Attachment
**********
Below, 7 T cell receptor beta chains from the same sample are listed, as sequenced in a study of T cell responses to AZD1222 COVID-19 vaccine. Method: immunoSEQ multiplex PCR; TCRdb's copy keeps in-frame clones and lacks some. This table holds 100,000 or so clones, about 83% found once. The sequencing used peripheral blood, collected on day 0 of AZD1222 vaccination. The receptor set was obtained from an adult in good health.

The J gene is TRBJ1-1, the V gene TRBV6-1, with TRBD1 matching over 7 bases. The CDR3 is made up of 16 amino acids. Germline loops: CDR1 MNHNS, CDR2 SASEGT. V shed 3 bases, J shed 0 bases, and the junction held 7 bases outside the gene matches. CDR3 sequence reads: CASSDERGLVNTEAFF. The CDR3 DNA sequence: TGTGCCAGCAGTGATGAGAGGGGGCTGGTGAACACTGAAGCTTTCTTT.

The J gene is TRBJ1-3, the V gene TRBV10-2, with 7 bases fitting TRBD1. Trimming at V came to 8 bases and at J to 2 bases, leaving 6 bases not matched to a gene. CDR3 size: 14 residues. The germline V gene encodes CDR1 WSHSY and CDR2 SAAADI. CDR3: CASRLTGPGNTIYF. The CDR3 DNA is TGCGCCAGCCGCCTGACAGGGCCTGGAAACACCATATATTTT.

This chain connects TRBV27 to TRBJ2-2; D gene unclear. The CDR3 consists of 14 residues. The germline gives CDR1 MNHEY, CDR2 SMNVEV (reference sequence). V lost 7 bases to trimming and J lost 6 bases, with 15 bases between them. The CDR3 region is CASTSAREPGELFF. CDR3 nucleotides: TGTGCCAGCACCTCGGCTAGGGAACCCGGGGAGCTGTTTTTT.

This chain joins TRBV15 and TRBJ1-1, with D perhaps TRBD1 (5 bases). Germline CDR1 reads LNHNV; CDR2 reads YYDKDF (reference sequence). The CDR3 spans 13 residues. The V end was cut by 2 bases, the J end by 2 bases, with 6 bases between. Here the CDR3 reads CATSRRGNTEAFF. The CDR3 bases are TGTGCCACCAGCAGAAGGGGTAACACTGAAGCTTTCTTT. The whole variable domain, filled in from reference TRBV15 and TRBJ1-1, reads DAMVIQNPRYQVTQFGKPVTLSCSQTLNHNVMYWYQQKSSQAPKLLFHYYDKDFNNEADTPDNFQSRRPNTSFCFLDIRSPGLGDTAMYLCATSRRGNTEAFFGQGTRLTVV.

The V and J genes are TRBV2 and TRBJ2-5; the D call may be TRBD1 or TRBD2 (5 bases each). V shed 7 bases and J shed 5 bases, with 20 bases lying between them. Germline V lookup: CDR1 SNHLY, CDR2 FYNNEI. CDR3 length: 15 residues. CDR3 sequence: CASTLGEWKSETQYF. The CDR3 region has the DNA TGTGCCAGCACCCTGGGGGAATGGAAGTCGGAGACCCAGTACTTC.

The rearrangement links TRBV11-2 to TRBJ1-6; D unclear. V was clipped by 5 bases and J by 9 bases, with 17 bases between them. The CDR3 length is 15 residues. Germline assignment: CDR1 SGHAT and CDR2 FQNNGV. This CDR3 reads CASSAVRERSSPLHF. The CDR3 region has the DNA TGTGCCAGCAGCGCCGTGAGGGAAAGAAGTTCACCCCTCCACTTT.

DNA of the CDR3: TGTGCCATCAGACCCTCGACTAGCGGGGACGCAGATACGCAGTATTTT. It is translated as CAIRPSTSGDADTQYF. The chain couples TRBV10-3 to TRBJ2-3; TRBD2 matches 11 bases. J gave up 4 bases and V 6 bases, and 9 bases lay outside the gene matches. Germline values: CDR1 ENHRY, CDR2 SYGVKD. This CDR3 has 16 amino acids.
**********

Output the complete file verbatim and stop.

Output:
Below, 7 T cell receptor beta chains from the same sample are listed, as sequenced in a study of T cell responses to AZD1222 COVID-19 vaccine. Method: immunoSEQ multiplex PCR; TCRdb's copy keeps in-frame clones and lacks some. This table holds 100,000 or so clones, about 83% found once. The sequencing used peripheral blood, collected on day 0 of AZD1222 vaccination. The receptor set was obtained from an adult in good health.

The J gene is TRBJ1-1, the V gene TRBV6-1, with TRBD1 matching over 7 bases. The CDR3 is made up of 16 amino acids. Germline loops: CDR1 MNHNS, CDR2 SASEGT. V shed 3 bases, J shed 0 bases, and the junction held 7 bases outside the gene matches. CDR3 sequence reads: CASSDERGLVNTEAFF. The CDR3 DNA sequence: TGTGCCAGCAGTGATGAGAGGGGGCTGGTGAACACTGAAGCTTTCTTT.

The J gene is TRBJ1-3, the V gene TRBV10-2, with 7 bases fitting TRBD1. Trimming at V came to 8 bases and at J to 2 bases, leaving 6 bases not matched to a gene. CDR3 size: 14 residues. The germline V gene encodes CDR1 WSHSY and CDR2 SAAADI. CDR3: CASRLTGPGNTIYF. The CDR3 DNA is TGCGCCAGCCGCCTGACAGGGCCTGGAAACACCATATATTTT.

This chain connects TRBV27 to TRBJ2-2; D gene unclear. The CDR3 consists of 14 residues. The germline gives CDR1 MNHEY, CDR2 SMNVEV (reference sequence). V lost 7 bases to trimming and J lost 6 bases, with 15 bases between them. The CDR3 region is CASTSAREPGELFF. CDR3 nucleotides: TGTGCCAGCACCTCGGCTAGGGAACCCGGGGAGCTGTTTTTT.

This chain joins TRBV15 and TRBJ1-1, with D perhaps TRBD1 (5 bases). Germline CDR1 reads LNHNV; CDR2 reads YYDKDF (reference sequence). The CDR3 spans 13 residues. The V end was cut by 2 bases, the J end by 2 bases, with 6 bases between. Here the CDR3 reads CATSRRGNTEAFF. The CDR3 bases are TGTGCCACCAGCAGAAGGGGTAACACTGAAGCTTTCTTT. The whole variable domain, filled in from reference TRBV15 and TRBJ1-1, reads DAMVIQNPRYQVTQFGKPVTLSCSQTLNHNVMYWYQQKSSQAPKLLFHYYDKDFNNEADTPDNFQSRRPNTSFCFLDIRSPGLGDTAMYLCATSRRGNTEAFFGQGTRLTVV.

The V and J genes are TRBV2 and TRBJ2-5; the D call may be TRBD1 or TRBD2 (5 bases each). V shed 7 bases and J shed 5 bases, with 20 bases lying between them. Germline V lookup: CDR1 SNHLY, CDR2 FYNNEI. CDR3 length: 15 residues. CDR3 sequence: CASTLGEWKSETQYF. The CDR3 region has the DNA TGTGCCAGCACCCTGGGGGAATGGAAGTCGGAGACCCAGTACTTC.

The rearrangement links TRBV11-2 to TRBJ1-6; D unclear. V was clipped by 5 bases and J by 9 bases, with 17 bases between them. The CDR3 length is 15 residues. Germline assignment: CDR1 SGHAT and CDR2 FQNNGV. This CDR3 reads CASSAVRERSSPLHF. The CDR3 region has the DNA TGTGCCAGCAGCGCCGTGAGGGAAAGAAGTTCACCCCTCCACTTT.

DNA of the CDR3: TGTGCCATCAGACCCTCGACTAGCGGGGACGCAGATACGCAGTATTTT. It is translated as CAIRPSTSGDADTQYF. The chain couples TRBV10-3 to TRBJ2-3; TRBD2 matches 11 bases. J gave up 4 bases and V 6 bases, and 9 bases lay outside the gene matches. Germline values: CDR1 ENHRY, CDR2 SYGVKD. This CDR3 has 16 amino acids.